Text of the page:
• amelia3 August 8th, 2013 1:32 PM

    Totally identify with wanting to be more of a “bad girl”. I think the appeal, as you mentioned, is really in the air of self-confidence and independence it brings. I love that you mentioned activism as a way of channeling your angst and desire to rebel– that’s badass in its own constructive way. :)

  • KatGirl August 8th, 2013 2:38 PM

    Well, I’ve never been to boarding school, but I’ve read a lot of those British boarding school books…. Does anyone else like Molesworth? XD That’s a boys’ school, though. There are a few girls in it..

  • NYRookie August 8th, 2013 11:01 PM

    One of my obsessions in my teen years was the debauched boarding school girl. When it comes to TV and movies, you can probably find me watching any type of media with this particular theme.

    Some tried and true series and movies include:

    1. St. Trinian’s – I absolutely love the modern day franchise of this ongoing series. The originals were made in the ’50s and ’60s. The newest ones came out in 2007 and 2009 respectively. While I’ve only seen the first one of the newer two, the girls of St. Trinian’s are the epitomes of the bad boarding school girls. The first one is available in the United States and I’m still on the lookout for the second one!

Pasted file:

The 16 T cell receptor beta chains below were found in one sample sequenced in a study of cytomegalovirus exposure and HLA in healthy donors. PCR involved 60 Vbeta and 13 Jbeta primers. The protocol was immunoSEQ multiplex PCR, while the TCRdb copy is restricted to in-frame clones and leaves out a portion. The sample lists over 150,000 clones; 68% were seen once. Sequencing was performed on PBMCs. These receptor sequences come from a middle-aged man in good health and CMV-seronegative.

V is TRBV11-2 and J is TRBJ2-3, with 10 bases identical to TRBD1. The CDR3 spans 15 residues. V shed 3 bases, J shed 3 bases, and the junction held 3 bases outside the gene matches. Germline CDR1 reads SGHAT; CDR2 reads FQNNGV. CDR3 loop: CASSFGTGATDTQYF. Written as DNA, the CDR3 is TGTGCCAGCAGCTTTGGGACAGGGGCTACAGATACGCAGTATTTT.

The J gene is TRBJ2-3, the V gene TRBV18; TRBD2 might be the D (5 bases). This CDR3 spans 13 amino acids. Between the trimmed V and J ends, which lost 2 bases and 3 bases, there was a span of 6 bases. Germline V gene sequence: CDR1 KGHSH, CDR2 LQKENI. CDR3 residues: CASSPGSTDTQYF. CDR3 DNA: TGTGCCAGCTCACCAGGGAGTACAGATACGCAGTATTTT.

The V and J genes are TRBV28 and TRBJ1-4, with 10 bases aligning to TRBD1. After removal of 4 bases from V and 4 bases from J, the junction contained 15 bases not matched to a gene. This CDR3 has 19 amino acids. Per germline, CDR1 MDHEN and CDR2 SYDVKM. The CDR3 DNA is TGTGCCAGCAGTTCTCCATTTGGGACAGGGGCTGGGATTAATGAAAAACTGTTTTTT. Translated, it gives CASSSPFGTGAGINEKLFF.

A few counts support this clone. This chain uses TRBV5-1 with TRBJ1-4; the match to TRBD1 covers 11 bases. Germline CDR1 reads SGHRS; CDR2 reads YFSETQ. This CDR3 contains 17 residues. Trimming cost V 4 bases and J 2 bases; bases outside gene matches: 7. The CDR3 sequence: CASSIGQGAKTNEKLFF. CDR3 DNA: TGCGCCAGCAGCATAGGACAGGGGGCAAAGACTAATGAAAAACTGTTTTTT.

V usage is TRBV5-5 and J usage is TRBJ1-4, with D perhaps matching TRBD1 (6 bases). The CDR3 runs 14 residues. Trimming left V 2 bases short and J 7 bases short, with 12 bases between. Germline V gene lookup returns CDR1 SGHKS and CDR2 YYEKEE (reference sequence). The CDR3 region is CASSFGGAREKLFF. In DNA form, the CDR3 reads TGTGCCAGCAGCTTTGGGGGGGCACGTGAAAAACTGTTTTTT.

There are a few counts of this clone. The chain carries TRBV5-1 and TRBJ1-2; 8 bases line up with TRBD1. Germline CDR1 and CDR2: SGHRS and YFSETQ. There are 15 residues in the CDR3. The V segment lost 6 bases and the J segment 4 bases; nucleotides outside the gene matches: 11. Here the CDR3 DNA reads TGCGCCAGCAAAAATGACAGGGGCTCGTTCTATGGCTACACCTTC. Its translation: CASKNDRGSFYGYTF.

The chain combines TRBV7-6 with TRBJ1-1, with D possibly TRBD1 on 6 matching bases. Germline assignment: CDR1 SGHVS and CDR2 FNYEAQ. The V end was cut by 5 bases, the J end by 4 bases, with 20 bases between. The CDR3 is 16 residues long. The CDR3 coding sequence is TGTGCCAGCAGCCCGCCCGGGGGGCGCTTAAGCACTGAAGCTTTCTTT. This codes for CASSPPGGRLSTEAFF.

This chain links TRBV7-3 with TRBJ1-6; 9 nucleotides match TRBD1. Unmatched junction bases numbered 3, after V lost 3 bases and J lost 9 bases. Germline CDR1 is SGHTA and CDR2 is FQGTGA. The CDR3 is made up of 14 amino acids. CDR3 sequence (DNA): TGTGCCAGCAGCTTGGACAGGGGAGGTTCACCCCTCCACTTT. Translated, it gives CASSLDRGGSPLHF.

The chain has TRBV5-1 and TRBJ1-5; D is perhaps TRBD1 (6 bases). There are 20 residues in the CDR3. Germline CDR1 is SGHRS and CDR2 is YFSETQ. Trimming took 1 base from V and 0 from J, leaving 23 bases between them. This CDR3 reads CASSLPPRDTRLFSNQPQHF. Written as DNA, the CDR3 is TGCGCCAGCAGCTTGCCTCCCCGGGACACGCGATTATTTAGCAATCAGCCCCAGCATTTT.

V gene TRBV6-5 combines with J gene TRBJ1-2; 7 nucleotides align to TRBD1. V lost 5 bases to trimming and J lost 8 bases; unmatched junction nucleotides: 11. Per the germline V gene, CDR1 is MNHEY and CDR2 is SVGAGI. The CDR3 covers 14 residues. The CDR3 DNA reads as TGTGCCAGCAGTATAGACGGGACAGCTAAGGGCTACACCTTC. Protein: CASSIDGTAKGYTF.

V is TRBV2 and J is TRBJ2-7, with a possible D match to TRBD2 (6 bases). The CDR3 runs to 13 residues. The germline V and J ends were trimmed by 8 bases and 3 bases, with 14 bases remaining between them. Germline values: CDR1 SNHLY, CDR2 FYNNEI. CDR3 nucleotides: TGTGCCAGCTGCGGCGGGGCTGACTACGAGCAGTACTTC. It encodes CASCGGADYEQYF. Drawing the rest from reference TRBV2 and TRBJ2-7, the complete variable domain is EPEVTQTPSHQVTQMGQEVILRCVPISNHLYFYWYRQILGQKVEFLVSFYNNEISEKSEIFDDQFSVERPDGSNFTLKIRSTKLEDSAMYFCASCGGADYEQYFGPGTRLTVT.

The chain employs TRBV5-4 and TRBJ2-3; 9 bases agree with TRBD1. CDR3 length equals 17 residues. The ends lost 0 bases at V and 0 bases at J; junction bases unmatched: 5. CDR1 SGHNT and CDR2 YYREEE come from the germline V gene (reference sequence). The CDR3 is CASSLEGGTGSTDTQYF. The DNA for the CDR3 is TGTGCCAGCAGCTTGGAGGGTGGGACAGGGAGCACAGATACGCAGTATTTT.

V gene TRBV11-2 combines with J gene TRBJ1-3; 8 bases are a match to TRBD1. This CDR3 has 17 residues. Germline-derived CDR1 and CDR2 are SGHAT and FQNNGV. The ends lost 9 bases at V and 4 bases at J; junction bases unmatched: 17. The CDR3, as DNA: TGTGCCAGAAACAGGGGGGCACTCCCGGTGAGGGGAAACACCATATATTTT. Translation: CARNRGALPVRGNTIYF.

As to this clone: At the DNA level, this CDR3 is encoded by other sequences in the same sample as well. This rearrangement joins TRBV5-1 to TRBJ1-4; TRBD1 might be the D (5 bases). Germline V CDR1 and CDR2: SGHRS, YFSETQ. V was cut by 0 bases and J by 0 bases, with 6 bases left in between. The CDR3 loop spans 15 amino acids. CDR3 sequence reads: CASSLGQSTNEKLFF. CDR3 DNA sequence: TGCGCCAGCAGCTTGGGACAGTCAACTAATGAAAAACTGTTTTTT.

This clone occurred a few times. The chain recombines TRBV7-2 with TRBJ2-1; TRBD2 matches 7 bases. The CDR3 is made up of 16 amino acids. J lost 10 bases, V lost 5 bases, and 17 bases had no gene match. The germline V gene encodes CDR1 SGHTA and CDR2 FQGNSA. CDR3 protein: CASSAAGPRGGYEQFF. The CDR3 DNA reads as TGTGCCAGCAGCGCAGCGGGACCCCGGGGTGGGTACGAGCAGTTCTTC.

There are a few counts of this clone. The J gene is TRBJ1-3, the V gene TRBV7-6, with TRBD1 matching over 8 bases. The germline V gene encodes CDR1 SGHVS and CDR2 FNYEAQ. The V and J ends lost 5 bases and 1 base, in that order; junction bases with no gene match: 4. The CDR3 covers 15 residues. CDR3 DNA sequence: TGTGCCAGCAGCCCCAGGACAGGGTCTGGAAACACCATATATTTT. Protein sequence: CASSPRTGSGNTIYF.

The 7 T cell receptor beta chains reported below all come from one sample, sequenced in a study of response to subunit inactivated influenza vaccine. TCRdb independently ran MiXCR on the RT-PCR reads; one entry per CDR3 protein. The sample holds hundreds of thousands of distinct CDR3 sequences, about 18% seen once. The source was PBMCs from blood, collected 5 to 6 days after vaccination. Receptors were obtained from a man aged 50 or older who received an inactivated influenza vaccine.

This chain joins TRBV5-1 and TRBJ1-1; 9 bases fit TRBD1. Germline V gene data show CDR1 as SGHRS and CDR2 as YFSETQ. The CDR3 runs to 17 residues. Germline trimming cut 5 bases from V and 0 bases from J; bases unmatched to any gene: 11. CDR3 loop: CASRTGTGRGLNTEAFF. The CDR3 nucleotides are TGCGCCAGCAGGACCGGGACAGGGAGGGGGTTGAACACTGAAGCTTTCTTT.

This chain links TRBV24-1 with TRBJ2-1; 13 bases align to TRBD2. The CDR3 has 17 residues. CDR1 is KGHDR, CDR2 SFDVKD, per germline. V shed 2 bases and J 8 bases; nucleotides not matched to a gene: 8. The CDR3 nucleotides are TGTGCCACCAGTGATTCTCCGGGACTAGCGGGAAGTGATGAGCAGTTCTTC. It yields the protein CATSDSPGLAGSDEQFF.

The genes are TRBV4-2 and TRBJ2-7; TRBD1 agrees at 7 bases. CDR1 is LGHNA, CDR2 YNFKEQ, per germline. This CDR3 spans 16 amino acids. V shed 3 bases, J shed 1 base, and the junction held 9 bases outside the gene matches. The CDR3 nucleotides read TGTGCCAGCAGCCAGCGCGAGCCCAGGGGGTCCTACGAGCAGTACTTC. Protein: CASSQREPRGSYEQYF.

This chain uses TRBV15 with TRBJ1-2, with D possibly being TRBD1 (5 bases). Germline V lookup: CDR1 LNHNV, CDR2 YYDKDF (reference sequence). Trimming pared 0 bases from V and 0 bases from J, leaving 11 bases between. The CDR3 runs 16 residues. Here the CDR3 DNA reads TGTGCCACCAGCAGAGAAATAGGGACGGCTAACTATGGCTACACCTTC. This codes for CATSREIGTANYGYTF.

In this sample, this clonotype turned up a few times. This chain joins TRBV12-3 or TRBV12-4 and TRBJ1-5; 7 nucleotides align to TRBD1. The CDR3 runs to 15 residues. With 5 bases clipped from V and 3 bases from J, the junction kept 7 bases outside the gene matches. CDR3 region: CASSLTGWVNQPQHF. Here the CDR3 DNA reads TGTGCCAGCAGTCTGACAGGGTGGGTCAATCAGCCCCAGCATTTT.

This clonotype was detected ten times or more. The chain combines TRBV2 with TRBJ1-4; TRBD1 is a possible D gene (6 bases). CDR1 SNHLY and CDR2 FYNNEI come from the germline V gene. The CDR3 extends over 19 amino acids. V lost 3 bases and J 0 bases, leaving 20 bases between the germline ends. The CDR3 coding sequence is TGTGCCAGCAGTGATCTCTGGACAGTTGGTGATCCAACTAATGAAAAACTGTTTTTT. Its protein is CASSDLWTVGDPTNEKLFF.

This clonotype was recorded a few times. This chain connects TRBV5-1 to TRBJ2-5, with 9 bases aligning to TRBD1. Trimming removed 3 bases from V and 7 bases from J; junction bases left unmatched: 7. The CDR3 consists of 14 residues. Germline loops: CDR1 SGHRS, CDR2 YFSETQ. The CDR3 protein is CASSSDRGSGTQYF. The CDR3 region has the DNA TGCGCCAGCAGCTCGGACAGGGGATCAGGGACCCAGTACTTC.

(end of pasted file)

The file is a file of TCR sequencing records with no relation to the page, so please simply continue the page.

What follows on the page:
2. Tanner Hall – This probably the most realistic of most boarding school movies and the characters definitely have questionable morals. Keep an eye on Victoria and Kate; they really spice things up. There is even a pre-Side Effects Rooney Mara This was still on Netflix last I knew.

    3. Wild Child – This movie is good as a kick off to a boarding school marathon session. *SPOILER* While the protagonist does go from bad to good, it’s still a good movie to kick back to.

    4. Summer Heights High – This TV series centers on an Australian public school and a few colorful main characters played by the talented Chris Lilley. The character to look for is Ja’mie King (Lilley in a serious wig and school uniform). She is bad yet still willing to go out of her way to prove to she can be an asset to her new friends at her school.